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Philadelphia schools have long grappled with funding disparities that have not only hindered the quality of education provided to students, but also the working environments of its teachers.
To better understand the issue, Need in Deed, a Philadelphia based teaching network, hosted their first ever Education Equity Forum to allow for an open discussion among community members, educators and parents on Monday night from 6 to 8 p.m. at the First United Methodist Church of Germantown.
The forum was held the day before Gov. Josh Shapiro unveiled the budget for the 2024-25 fiscal year, proposing a significant increase in education funding in Philadelphia. About $872 million of the $1.1 billion education funding increase would go toward low-income schools, a proposal which has gained support from public school advocates and teachers’ unions.
This proposal was fueled by a 2014 Pennsylvania Supreme Court lawsuit that claims the governor and other legislative leaders and education officials failed to uphold constitutional obligations that provide fair and equitable education for students in lower-income Pa. school districts.
The event began with an “informed investigation” led by Need in Deed teachers Kate Collier, Yalon-Dirickson-Martin, PhD, and Emily Goedde, PhD, and social studies specialist for the School District of Philadelphia, Tyra Washington. The investigation allowed for community members to read and discuss the article by Roseann Liu, PhD, published in the Philadelphia Inquirer, which explores how racial disparities in school funding are not a matter of “bad policy” but a lack of value in children’s lives.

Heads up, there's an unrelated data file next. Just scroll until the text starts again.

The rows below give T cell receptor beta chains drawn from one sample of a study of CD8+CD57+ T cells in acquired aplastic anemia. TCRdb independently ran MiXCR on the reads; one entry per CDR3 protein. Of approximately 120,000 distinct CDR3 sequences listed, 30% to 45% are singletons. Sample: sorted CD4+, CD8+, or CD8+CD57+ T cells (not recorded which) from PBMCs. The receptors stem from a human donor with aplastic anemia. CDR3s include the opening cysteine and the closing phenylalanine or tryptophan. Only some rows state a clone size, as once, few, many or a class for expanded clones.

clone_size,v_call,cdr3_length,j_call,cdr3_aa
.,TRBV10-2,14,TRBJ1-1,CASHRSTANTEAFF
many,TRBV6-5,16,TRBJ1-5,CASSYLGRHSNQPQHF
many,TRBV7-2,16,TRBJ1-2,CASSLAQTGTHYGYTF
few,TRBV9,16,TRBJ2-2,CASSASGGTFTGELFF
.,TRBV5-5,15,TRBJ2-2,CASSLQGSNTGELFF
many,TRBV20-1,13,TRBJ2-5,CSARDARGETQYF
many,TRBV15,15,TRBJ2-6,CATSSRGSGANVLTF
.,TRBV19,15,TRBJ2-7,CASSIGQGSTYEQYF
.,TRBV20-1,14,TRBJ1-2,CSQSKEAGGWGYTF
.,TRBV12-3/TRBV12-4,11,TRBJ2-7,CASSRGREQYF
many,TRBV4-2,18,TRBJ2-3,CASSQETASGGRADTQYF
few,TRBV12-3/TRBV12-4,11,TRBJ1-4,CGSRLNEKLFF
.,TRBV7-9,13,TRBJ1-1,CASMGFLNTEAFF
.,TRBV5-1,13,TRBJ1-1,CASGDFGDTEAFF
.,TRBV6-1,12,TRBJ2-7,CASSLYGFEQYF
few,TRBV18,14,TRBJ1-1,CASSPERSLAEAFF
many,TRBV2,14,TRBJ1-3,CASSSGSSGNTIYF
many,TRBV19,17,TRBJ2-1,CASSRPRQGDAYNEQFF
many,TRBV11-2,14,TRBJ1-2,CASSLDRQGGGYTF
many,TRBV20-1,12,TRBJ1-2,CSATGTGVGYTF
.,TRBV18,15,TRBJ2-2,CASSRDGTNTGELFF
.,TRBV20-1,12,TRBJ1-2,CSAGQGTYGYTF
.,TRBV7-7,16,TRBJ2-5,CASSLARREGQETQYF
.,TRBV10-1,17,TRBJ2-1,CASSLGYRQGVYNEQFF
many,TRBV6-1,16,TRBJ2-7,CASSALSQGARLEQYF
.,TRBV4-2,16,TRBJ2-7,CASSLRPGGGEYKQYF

“Racial inequity in school funding is not, primarily, a problem rooted in poor policy making; it is a problem rooted in the differential valuing of children’s lives,” Liu writes in the article. “Those who reject the premise that certain children are worthy of greater educational investment because of the color of their skin should also reject the delay tactics of Republican lawmakers.”
An open panel moderated by Debbie Wei, social studies curriculum specialist for the district, featured the contributions of Need-in-Deed Executive Director Kyra Atterbury, Councilmember Kendra Brooks, Roseann Liu, PhD, professor of Educational Studies and Asian American Studies at Swarthmore College, and Erika Kitzmiller, PhD, term assistant professor in education at Barnard College.
Discussions included race versus class within education equity in the commonwealth, budget and funding disparities, program cuts and holding elected officials accountable in enforcing equitable funding.